By Yara Simon | 02/26/2014 - 12:19
Uh, that doesn’t mean what you think it means.
If you’re feeling insecure in your English to Spanish translating abilities, you’re not alone. Especially because there are some Spanish words that are trying to fool you. You know, the ones that look similar to English words but don't mean the same things. These are known as "false friends," and they are probably the reason your abuelita has given you some serious side-eye in the past. Here are some Spanish words you may have used incorrectly in the past:
By Amaris Castillo | 08/08/2013 - 13:13
About 38 million people speak Spanish at home, according to a new report by the U.S. Census Bureau. The U.S. Census has released an interactive, online map that pinpoints the array of languages other than English that were spoken in homes across the country in 2011.
By Priscilla Rodriguez | 07/01/2013 - 15:19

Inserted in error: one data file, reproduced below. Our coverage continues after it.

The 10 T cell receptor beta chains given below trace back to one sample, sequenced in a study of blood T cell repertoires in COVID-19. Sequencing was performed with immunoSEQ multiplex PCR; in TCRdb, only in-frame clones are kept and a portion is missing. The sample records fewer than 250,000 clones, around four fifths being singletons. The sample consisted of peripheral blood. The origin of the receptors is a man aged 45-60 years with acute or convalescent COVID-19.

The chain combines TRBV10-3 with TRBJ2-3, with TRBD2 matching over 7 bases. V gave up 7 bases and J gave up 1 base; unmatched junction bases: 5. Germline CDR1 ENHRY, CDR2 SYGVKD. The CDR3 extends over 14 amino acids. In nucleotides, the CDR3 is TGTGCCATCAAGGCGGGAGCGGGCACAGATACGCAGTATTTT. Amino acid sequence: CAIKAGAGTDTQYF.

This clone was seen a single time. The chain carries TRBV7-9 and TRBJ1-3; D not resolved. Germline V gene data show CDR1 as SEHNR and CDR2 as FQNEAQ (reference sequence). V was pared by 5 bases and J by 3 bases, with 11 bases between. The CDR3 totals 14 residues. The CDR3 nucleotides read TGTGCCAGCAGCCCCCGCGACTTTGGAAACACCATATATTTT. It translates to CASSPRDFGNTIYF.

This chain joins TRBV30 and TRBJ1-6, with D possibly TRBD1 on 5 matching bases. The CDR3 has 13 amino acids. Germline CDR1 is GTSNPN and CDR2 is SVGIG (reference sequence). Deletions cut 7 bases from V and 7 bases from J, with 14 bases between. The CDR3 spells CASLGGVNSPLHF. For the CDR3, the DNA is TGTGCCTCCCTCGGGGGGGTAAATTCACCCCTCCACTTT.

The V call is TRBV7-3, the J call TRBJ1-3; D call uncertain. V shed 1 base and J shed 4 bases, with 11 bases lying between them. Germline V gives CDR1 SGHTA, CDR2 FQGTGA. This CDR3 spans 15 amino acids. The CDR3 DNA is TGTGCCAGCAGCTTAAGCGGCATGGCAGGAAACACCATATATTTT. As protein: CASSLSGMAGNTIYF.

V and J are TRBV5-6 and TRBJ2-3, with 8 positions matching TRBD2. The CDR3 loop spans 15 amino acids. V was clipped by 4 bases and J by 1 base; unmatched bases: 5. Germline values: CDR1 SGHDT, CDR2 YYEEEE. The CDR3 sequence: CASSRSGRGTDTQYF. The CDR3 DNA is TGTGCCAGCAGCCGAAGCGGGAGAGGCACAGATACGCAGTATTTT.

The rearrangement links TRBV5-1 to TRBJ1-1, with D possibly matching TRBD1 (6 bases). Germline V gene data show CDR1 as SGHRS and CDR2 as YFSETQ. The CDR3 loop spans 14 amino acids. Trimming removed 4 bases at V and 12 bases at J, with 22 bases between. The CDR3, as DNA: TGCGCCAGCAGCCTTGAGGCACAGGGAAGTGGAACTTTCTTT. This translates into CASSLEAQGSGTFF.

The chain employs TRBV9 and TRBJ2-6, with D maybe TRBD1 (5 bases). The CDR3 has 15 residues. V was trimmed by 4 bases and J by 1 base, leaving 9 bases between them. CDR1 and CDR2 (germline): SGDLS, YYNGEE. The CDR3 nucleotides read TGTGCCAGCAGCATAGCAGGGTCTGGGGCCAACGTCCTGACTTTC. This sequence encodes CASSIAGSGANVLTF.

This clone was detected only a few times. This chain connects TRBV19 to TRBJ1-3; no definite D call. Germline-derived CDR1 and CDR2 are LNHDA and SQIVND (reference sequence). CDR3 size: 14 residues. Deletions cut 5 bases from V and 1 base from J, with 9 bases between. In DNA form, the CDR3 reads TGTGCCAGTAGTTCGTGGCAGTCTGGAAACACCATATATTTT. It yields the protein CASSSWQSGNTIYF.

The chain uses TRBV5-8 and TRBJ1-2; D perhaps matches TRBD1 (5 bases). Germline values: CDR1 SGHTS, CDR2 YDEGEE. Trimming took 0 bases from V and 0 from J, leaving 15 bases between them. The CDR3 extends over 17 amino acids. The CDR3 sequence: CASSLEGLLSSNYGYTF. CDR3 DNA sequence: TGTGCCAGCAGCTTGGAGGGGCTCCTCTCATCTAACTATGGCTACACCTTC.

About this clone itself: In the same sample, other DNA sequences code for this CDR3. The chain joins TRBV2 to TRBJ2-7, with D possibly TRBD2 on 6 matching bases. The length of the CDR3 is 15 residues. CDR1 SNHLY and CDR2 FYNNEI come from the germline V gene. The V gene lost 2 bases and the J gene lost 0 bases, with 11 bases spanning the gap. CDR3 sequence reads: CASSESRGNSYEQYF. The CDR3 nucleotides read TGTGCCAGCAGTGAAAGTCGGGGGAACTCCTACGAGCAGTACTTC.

By Amaris Castillo | 12/07/2012 - 15:51
Nothing was lost in translation here.
By Amaris Castillo | 12/07/2012 - 09:29
Have you ever had to “parquear” your car?
This word, used as a replacement for “parking” by many Spanish speakers here in the U.S., is just one of several words that are included in the new Spanish stylebook by The Associated Press – known as the Manual de Estilo Online de la AP (a mouthful, yes).
By Samantha Leal | 06/12/2012 - 15:53
English is set to replace Spanish as the language used to teach in Puerto Rico’s public schools, according to the Latin American Herald Tribune. The plan will start under a 10-year umbrella this summer, said Education Secretary Edward Moreno Alonso.
By Amaris Castillo | 11/21/2011 - 13:30
We know The Muppets isn’t premiering until Wednesday (November 23), but we just had to share the incredibly adorable promo video below. Kermit the Frog explains in Spanish why he’s known throughout Latin America as René. “It all started in Mexico,” Kermy muses. “The first time I went there, they presented me as René and I didn’t want to be rude so I never corrected them.”
By Amaris Castillo | 07/12/2011 - 16:00
A middle-school student recently won the first national Spanish spelling bee, the Associated Press reports. Seventh-grader Evelyn Juárez of Santa Cruz, New Mexico, won after spelling “bizantisimo”—which means excess luxury—correctly.